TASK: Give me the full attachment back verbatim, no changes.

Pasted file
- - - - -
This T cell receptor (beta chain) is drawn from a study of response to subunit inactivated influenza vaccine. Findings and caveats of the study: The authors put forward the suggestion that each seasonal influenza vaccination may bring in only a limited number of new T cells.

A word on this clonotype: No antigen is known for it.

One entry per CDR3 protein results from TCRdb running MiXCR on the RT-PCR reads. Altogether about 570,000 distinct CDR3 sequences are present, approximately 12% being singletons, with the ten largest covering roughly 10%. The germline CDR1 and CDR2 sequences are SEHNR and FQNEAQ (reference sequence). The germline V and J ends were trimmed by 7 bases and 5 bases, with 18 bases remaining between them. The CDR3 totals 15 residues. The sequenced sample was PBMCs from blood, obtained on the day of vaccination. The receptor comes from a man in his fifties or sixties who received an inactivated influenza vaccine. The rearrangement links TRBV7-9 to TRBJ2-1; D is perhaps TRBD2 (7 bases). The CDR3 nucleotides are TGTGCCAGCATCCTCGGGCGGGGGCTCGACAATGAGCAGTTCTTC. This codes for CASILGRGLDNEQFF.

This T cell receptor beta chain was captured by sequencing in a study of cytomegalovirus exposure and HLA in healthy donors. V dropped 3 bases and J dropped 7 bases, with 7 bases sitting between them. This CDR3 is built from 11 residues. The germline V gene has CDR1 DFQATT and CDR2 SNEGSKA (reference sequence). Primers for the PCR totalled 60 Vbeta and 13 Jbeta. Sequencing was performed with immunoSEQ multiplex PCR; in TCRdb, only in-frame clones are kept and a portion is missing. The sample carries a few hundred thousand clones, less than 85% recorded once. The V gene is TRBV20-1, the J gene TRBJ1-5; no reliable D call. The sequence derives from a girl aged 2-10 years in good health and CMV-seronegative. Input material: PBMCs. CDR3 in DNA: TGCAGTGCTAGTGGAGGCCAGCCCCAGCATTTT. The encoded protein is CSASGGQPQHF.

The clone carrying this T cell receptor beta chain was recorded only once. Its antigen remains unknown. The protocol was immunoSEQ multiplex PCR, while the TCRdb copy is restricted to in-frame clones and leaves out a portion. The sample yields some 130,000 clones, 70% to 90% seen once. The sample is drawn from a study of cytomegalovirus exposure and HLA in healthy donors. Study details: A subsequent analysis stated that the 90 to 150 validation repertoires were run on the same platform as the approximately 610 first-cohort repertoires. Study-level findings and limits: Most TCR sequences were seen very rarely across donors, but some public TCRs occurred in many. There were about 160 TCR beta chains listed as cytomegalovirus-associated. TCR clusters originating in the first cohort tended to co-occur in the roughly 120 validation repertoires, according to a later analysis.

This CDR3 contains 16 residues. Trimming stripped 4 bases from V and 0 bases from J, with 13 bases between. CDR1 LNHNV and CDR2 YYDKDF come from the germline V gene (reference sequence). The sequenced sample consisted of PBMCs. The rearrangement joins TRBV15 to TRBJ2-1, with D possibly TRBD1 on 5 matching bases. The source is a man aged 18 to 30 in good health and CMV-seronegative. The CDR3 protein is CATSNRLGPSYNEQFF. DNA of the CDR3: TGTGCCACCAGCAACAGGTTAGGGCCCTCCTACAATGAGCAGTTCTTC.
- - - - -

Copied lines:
This T cell receptor (beta chain) is drawn from a study of response to subunit inactivated influenza vaccine. Findings and caveats of the study: The authors put forward the suggestion that each seasonal influenza vaccination may bring in only a limited number of new T cells.

A word on this clonotype: No antigen is known for it.

One entry per CDR3 protein results from TCRdb running MiXCR on the RT-PCR reads. Altogether about 570,000 distinct CDR3 sequences are present, approximately 12% being singletons, with the ten largest covering roughly 10%. The germline CDR1 and CDR2 sequences are SEHNR and FQNEAQ (reference sequence). The germline V and J ends were trimmed by 7 bases and 5 bases, with 18 bases remaining between them. The CDR3 totals 15 residues. The sequenced sample was PBMCs from blood, obtained on the day of vaccination. The receptor comes from a man in his fifties or sixties who received an inactivated influenza vaccine. The rearrangement links TRBV7-9 to TRBJ2-1; D is perhaps TRBD2 (7 bases). The CDR3 nucleotides are TGTGCCAGCATCCTCGGGCGGGGGCTCGACAATGAGCAGTTCTTC. This codes for CASILGRGLDNEQFF.

This T cell receptor beta chain was captured by sequencing in a study of cytomegalovirus exposure and HLA in healthy donors. V dropped 3 bases and J dropped 7 bases, with 7 bases sitting between them. This CDR3 is built from 11 residues. The germline V gene has CDR1 DFQATT and CDR2 SNEGSKA (reference sequence). Primers for the PCR totalled 60 Vbeta and 13 Jbeta. Sequencing was performed with immunoSEQ multiplex PCR; in TCRdb, only in-frame clones are kept and a portion is missing. The sample carries a few hundred thousand clones, less than 85% recorded once. The V gene is TRBV20-1, the J gene TRBJ1-5; no reliable D call. The sequence derives from a girl aged 2-10 years in good health and CMV-seronegative. Input material: PBMCs. CDR3 in DNA: TGCAGTGCTAGTGGAGGCCAGCCCCAGCATTTT. The encoded protein is CSASGGQPQHF.

The clone carrying this T cell receptor beta chain was recorded only once. Its antigen remains unknown. The protocol was immunoSEQ multiplex PCR, while the TCRdb copy is restricted to in-frame clones and leaves out a portion. The sample yields some 130,000 clones, 70% to 90% seen once. The sample is drawn from a study of cytomegalovirus exposure and HLA in healthy donors. Study details: A subsequent analysis stated that the 90 to 150 validation repertoires were run on the same platform as the approximately 610 first-cohort repertoires. Study-level findings and limits: Most TCR sequences were seen very rarely across donors, but some public TCRs occurred in many. There were about 160 TCR beta chains listed as cytomegalovirus-associated. TCR clusters originating in the first cohort tended to co-occur in the roughly 120 validation repertoires, according to a later analysis.

This CDR3 contains 16 residues. Trimming stripped 4 bases from V and 0 bases from J, with 13 bases between. CDR1 LNHNV and CDR2 YYDKDF come from the germline V gene (reference sequence). The sequenced sample consisted of PBMCs. The rearrangement joins TRBV15 to TRBJ2-1, with D possibly TRBD1 on 5 matching bases. The source is a man aged 18 to 30 in good health and CMV-seronegative. The CDR3 protein is CATSNRLGPSYNEQFF. DNA of the CDR3: TGTGCCACCAGCAACAGGTTAGGGCCCTCCTACAATGAGCAGTTCTTC.